• Easy to design with pre-built themes
  • Easy to update yourself

Cons:

  • Limited upgradability if you want to add any non-standard features (e.g. client logins, shopping cart)
  • Check closely if you think you will want to plug in features like a donation capability, especially if it's something you already have
  • Design options are more limited, but the templates are increasingly varied and aesthetically pleasing

To get started with a DIY site option, you can find a comparison of website builders.

Option 2: Self-hosted website

If you have some extra capacity in your organisation and would like to manage the hosting yourself. This means renting space from a web host and then installing the software you need yourself. There are many packages available for you through most web hosts. It’s best to shop around to find what you need.

Costs:

  • Hosting costs depends on your needs (e.g. bandwidth, space)

Pros:

  • Self-hosted websites provide maximum flexibility to install and remove features
  • Only pay for what you need

Cons:

  • Requires in-house developers
  • Set up and maintenance can take longer

Option 3: Outsourcing web design and web development

If you don’t have the in-house skills or resources to achieve the results you’re after with a DIY option, you may want to outsource the start-up of your website. Once established, you can then make ongoing content updates.

The cost of working with a web designer, web developer or an agency will depend on a number of factors such as their technical experience, the quality of their work, their customer service level and the complexity of the work you require.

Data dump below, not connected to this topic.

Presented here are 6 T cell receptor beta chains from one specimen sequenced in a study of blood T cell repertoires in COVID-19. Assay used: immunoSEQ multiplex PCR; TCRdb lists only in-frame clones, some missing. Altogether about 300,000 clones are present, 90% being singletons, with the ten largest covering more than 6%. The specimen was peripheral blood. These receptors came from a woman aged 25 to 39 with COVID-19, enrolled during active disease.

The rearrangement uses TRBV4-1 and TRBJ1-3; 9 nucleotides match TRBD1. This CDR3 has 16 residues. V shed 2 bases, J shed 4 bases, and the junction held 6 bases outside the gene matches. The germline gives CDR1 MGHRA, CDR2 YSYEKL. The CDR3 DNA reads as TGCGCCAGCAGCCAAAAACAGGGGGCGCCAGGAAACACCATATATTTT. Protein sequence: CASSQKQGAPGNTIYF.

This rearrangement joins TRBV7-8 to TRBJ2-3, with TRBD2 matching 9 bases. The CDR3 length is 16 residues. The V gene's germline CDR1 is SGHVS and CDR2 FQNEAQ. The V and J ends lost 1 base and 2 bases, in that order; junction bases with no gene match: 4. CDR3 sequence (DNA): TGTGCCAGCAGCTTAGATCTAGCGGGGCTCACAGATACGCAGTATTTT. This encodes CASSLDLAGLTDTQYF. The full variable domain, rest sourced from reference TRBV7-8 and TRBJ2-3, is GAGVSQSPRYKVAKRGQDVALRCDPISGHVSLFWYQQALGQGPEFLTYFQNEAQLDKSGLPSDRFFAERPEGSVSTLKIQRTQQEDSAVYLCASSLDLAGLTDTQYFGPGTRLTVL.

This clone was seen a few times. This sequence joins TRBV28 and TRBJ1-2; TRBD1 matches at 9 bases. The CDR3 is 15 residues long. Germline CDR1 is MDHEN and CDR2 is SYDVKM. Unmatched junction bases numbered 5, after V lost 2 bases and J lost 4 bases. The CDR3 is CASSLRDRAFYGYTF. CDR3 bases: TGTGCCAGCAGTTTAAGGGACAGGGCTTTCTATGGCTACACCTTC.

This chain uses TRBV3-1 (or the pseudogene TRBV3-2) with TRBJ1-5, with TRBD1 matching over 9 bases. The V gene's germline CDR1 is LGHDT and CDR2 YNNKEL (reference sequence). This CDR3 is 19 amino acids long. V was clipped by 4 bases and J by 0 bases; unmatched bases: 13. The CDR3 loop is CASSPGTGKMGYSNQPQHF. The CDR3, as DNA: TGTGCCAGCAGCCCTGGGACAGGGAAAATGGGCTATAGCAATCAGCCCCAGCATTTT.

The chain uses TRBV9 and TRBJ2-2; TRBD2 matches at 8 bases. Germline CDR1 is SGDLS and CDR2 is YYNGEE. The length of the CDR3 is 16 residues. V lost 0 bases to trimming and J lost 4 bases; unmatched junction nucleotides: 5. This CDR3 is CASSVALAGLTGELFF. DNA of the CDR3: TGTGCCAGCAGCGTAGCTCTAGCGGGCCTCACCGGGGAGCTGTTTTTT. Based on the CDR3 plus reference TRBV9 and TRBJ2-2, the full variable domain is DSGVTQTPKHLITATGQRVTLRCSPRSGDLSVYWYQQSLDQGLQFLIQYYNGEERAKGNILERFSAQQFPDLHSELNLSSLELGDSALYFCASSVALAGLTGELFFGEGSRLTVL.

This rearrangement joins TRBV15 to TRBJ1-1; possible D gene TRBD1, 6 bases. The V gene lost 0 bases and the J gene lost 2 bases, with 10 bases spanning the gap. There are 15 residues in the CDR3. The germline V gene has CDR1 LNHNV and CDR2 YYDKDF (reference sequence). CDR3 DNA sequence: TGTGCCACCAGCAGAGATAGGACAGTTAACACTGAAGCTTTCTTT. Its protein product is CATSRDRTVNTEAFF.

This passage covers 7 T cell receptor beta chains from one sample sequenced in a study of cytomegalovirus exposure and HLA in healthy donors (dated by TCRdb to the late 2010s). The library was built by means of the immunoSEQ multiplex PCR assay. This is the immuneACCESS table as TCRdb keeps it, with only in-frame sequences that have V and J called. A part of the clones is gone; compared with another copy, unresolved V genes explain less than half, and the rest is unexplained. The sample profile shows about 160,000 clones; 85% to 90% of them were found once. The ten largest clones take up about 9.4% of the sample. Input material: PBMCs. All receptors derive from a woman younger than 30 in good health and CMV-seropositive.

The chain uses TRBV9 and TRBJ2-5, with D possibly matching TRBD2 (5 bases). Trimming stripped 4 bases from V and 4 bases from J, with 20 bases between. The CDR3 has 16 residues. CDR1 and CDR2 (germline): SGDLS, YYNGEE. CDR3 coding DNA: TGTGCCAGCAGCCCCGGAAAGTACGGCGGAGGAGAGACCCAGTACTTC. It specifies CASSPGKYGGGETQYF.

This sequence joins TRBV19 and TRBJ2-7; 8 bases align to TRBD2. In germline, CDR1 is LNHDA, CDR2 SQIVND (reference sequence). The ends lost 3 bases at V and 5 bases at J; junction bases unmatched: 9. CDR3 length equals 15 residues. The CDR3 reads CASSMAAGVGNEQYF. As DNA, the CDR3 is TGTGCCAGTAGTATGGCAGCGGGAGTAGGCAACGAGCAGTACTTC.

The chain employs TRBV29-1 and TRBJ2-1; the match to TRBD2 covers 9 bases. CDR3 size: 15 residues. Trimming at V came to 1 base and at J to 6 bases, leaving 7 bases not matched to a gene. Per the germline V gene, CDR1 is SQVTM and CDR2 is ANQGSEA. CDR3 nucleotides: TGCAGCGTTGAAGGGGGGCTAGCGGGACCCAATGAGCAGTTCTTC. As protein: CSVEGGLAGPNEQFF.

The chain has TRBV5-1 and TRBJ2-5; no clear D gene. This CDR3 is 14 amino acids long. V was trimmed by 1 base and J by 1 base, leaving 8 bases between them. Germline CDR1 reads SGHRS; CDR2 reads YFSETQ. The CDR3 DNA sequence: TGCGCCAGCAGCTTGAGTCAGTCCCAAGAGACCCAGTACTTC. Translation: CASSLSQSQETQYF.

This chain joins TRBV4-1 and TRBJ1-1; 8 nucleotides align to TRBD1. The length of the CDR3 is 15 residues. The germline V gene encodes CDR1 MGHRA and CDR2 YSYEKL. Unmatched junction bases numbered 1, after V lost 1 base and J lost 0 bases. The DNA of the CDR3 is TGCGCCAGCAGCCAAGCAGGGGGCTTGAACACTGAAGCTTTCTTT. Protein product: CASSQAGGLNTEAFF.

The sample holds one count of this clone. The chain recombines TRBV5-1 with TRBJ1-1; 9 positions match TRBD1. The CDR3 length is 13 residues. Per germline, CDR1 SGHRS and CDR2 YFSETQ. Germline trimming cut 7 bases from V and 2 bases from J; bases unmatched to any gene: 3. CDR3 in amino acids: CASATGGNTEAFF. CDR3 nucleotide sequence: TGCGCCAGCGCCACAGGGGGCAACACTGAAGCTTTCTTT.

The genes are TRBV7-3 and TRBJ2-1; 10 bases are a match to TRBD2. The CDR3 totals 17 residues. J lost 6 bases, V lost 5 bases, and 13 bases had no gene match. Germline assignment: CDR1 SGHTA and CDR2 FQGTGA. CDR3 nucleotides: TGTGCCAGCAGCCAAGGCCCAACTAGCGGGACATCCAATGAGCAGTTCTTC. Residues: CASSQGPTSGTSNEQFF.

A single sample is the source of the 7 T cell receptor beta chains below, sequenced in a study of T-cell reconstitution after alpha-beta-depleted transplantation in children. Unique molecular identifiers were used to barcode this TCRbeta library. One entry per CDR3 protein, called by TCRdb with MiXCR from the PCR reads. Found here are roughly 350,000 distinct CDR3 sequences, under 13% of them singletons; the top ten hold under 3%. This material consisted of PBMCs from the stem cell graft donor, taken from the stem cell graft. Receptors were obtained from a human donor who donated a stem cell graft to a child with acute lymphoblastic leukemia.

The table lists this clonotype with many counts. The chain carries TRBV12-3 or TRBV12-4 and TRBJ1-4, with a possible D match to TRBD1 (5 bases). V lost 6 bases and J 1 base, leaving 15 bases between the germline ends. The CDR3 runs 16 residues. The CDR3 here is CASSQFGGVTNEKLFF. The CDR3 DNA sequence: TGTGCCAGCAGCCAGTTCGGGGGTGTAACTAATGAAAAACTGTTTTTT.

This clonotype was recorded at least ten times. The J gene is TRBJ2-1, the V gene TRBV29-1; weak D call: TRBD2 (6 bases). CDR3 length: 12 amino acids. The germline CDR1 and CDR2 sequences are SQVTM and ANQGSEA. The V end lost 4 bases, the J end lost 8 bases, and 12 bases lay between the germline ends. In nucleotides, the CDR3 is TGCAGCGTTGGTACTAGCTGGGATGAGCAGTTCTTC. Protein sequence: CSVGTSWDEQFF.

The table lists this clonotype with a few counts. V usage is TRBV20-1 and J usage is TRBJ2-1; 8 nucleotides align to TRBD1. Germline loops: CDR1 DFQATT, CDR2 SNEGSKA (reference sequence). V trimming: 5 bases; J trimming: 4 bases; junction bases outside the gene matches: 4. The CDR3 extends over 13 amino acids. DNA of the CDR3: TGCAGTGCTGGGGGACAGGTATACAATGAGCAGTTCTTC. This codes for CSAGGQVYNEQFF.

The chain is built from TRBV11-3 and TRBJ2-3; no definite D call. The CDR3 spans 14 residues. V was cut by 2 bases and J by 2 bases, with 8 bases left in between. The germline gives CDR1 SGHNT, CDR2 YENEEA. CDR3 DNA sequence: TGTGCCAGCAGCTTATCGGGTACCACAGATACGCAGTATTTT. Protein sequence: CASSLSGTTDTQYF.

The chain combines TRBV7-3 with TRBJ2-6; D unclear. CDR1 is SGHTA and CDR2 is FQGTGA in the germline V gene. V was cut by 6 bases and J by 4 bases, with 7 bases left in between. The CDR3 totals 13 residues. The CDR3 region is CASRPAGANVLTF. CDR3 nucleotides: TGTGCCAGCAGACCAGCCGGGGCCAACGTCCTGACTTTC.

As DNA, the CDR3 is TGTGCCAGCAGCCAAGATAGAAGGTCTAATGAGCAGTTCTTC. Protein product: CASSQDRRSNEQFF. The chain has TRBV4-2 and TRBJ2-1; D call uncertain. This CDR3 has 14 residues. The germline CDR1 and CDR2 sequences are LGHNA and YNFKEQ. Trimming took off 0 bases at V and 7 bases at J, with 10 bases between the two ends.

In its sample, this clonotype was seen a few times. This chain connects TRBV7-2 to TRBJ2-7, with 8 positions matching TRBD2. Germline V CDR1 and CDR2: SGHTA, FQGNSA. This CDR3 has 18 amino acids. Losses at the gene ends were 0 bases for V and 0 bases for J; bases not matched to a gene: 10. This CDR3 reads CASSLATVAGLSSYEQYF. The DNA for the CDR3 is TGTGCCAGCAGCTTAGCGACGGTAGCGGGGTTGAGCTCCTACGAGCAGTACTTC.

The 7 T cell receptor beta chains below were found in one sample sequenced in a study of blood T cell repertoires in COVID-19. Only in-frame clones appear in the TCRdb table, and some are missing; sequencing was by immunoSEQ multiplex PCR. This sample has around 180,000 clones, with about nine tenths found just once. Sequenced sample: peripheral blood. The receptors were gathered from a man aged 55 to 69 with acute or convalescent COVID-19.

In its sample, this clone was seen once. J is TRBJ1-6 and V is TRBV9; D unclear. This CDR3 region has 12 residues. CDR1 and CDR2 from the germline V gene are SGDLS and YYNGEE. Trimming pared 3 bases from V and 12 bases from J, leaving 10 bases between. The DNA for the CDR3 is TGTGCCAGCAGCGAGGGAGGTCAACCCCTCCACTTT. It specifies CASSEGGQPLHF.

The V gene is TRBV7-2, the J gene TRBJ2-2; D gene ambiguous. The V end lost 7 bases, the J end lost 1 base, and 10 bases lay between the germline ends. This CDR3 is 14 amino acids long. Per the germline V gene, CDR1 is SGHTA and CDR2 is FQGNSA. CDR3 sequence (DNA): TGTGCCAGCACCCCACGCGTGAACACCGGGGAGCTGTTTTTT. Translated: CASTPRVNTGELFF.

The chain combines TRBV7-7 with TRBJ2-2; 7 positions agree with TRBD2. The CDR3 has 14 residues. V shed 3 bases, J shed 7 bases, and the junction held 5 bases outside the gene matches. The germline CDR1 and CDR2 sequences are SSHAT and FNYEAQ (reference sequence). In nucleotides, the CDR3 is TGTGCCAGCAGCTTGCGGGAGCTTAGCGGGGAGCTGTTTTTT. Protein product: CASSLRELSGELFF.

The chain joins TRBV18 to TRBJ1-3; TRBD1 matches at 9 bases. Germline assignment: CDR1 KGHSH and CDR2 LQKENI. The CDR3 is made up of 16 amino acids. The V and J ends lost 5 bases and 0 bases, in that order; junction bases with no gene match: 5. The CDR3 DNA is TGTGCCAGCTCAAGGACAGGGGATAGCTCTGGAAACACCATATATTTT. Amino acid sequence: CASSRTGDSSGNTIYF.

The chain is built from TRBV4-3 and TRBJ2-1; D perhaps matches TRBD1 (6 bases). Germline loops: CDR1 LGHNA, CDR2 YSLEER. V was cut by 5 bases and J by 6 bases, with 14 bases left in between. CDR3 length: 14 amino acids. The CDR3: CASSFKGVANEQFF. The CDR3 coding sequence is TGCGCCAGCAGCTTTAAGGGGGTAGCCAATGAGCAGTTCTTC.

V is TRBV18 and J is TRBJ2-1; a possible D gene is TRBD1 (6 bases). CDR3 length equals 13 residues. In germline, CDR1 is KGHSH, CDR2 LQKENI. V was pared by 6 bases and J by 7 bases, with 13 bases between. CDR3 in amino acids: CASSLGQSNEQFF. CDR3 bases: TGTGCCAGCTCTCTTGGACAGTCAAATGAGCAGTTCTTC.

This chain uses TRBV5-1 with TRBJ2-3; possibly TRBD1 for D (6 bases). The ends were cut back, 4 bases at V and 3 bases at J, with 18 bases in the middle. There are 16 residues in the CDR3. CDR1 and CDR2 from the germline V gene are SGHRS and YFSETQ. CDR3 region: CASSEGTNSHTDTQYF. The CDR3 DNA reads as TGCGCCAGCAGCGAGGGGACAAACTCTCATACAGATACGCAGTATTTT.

Costs:

  • Can be significantly higher depending on time, quality of work and requirements

Pros:

  • Professional support
  • Expert advice
  • Potentially access other professional services (e.g, SEO, advertising, customisation)

Cons:

  • Costs
  • Inability to make edits if you don’t have in-house resourcing

Other website considerations

When creating your website, there a few other considerations to take into account. This can usually be done by thinking about who is going to use your website and how they will be accessing it. Here are a few pointers:

  • User experience – you should test your website with the people who will use it to make sure it is intuitive and meets their needs. You can do this easily by identifying the most important tasks people will undertake on your site, and then asking a few friends (preferably people who don't have a vested interest in the site) to complete the tasks. You'll soon see what's not clear to users and what needs to change.
  • Accessibility – you should make sure your website meets accessibility standards as 1 in 5 people have a disability that may mean they have different needs when accessing your website. This includes colour blindness, or being partially sighted.
  • Responsive design – your website must be easy to use on a mobile device. Responsive design means the same design will resize depending on the screen it is being viewed on.
  • Cross-browser support – each web browser (eg Safari, Chrome, Internet Explorer) is slightly different so you will need to make sure it works on all of them. 

What’s next?

While it may be tempting to select the cheapest option, it’s worth understanding that a good online presence can be beneficial for your organisation and should be seen as an investment for long-term gain.

Once you have your plans for your website happening, it’s worth taking time to see where else your organisation may be listed and claim those listings!